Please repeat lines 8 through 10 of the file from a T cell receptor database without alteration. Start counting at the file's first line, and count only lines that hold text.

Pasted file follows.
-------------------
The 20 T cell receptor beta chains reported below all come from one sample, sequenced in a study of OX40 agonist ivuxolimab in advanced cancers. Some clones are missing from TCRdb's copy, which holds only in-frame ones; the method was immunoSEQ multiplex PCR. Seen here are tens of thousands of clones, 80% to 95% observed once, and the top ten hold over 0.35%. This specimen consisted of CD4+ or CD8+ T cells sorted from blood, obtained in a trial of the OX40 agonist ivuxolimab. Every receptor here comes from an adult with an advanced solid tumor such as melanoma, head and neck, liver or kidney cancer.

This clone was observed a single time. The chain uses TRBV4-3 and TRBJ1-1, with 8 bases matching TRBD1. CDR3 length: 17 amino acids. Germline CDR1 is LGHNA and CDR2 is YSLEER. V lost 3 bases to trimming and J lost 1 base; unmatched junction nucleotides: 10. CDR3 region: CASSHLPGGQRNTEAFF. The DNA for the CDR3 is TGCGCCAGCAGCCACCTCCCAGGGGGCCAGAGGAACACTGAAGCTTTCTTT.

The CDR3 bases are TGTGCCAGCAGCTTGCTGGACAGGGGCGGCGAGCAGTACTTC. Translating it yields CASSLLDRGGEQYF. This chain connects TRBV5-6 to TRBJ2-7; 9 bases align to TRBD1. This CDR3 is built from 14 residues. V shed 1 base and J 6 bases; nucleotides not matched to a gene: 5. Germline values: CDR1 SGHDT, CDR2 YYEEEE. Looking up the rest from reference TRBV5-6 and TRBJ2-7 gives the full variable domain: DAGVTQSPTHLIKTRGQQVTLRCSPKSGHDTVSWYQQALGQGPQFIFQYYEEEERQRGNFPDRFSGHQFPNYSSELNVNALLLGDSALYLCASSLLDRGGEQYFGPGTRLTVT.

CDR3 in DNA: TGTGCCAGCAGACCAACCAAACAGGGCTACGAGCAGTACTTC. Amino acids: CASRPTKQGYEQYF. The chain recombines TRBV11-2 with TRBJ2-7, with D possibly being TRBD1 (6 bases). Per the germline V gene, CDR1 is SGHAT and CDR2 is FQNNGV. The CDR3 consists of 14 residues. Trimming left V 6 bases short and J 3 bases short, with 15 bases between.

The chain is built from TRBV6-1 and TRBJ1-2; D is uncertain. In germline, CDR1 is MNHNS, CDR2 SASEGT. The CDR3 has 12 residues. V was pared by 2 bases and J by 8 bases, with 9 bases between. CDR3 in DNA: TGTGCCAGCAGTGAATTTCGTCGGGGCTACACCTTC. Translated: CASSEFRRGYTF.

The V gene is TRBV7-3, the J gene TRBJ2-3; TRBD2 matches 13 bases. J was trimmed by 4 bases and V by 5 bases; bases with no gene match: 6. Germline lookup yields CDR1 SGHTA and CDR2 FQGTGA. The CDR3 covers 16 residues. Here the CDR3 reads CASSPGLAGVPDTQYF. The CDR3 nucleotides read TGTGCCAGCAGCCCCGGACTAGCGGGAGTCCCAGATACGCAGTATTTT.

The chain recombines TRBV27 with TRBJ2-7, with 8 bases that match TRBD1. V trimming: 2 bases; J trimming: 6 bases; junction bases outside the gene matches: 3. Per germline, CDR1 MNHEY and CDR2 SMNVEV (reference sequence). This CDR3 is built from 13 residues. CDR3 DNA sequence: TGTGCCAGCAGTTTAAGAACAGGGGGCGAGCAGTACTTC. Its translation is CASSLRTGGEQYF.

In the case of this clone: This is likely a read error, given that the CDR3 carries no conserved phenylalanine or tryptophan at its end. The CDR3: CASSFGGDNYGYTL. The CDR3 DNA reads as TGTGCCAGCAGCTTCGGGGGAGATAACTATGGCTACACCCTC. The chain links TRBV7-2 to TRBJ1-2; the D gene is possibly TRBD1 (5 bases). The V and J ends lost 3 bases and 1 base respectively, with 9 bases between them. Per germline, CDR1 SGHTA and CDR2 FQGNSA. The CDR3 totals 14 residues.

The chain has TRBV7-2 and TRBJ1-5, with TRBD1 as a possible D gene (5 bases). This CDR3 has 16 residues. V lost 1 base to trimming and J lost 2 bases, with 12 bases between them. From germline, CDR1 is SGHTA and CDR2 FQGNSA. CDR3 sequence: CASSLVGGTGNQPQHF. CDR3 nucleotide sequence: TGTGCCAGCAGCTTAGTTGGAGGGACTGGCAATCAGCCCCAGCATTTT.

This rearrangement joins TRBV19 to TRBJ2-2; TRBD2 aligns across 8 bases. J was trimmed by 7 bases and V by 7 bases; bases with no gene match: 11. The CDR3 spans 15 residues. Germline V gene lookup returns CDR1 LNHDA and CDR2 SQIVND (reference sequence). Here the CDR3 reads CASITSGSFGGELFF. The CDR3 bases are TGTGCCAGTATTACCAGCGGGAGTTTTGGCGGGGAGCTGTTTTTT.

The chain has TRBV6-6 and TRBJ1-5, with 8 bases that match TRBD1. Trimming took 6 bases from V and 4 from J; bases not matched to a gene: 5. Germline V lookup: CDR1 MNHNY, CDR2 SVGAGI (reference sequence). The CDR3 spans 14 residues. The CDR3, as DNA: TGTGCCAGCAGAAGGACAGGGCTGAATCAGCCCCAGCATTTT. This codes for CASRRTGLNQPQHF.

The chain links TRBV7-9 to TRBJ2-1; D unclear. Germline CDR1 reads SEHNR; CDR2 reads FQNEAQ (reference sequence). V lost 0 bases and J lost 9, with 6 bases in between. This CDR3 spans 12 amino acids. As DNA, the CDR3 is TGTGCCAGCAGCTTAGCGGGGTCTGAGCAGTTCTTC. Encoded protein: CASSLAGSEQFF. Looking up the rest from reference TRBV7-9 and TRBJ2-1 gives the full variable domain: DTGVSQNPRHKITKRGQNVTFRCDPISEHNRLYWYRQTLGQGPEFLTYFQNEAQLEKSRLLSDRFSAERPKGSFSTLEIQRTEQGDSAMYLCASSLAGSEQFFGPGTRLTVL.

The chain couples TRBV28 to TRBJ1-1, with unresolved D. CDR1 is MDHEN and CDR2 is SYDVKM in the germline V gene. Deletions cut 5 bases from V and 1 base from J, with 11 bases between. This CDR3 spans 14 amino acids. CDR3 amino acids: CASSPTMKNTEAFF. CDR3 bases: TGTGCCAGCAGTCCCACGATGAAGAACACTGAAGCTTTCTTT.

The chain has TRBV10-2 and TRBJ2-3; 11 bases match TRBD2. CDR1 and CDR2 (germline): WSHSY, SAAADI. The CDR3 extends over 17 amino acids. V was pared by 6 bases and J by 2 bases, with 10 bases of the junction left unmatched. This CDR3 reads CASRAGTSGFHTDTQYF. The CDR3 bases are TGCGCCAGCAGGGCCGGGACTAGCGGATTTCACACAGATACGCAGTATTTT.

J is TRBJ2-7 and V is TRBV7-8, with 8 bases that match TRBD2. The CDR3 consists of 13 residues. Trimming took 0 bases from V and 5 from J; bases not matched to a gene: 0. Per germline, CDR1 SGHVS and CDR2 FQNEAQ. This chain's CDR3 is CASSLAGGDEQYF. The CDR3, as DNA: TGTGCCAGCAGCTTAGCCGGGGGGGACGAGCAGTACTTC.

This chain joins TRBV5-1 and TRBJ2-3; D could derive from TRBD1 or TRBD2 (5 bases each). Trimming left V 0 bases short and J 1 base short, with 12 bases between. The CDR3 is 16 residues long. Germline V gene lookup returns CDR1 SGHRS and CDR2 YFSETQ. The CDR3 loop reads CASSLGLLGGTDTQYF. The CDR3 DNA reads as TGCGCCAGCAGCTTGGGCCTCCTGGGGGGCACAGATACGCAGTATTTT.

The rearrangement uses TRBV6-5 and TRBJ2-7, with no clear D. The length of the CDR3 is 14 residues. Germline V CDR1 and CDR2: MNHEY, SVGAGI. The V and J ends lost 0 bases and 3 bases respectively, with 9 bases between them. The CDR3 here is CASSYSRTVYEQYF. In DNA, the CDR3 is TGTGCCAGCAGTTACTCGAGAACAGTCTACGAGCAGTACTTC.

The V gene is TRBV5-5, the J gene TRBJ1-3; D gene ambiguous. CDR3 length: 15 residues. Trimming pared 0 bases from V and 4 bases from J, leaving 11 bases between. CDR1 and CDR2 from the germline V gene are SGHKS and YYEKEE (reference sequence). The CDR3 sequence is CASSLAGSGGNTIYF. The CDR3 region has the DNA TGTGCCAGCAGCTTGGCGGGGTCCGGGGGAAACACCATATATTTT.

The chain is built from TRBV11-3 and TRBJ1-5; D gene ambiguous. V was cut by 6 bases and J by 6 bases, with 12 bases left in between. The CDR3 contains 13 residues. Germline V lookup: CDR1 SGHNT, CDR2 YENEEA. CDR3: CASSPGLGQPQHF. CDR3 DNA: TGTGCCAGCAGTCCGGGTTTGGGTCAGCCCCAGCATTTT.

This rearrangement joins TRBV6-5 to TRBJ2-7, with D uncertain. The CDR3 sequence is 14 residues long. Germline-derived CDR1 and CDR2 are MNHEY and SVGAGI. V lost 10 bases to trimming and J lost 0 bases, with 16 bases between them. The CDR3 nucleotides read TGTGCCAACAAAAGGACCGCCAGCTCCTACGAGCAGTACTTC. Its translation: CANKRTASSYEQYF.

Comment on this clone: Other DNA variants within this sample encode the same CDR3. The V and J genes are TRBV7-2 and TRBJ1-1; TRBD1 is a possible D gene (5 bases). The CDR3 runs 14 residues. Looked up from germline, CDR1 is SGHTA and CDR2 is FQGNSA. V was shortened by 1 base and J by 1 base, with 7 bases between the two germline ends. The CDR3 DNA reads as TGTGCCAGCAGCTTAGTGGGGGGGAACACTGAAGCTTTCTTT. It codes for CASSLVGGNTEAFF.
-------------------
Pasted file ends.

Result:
In the case of this clone: This is likely a read error, given that the CDR3 carries no conserved phenylalanine or tryptophan at its end. The CDR3: CASSFGGDNYGYTL. The CDR3 DNA reads as TGTGCCAGCAGCTTCGGGGGAGATAACTATGGCTACACCCTC. The chain links TRBV7-2 to TRBJ1-2; the D gene is possibly TRBD1 (5 bases). The V and J ends lost 3 bases and 1 base respectively, with 9 bases between them. Per germline, CDR1 SGHTA and CDR2 FQGNSA. The CDR3 totals 14 residues.

The chain has TRBV7-2 and TRBJ1-5, with TRBD1 as a possible D gene (5 bases). This CDR3 has 16 residues. V lost 1 base to trimming and J lost 2 bases, with 12 bases between them. From germline, CDR1 is SGHTA and CDR2 FQGNSA. CDR3 sequence: CASSLVGGTGNQPQHF. CDR3 nucleotide sequence: TGTGCCAGCAGCTTAGTTGGAGGGACTGGCAATCAGCCCCAGCATTTT.

This rearrangement joins TRBV19 to TRBJ2-2; TRBD2 aligns across 8 bases. J was trimmed by 7 bases and V by 7 bases; bases with no gene match: 11. The CDR3 spans 15 residues. Germline V gene lookup returns CDR1 LNHDA and CDR2 SQIVND (reference sequence). Here the CDR3 reads CASITSGSFGGELFF. The CDR3 bases are TGTGCCAGTATTACCAGCGGGAGTTTTGGCGGGGAGCTGTTTTTT.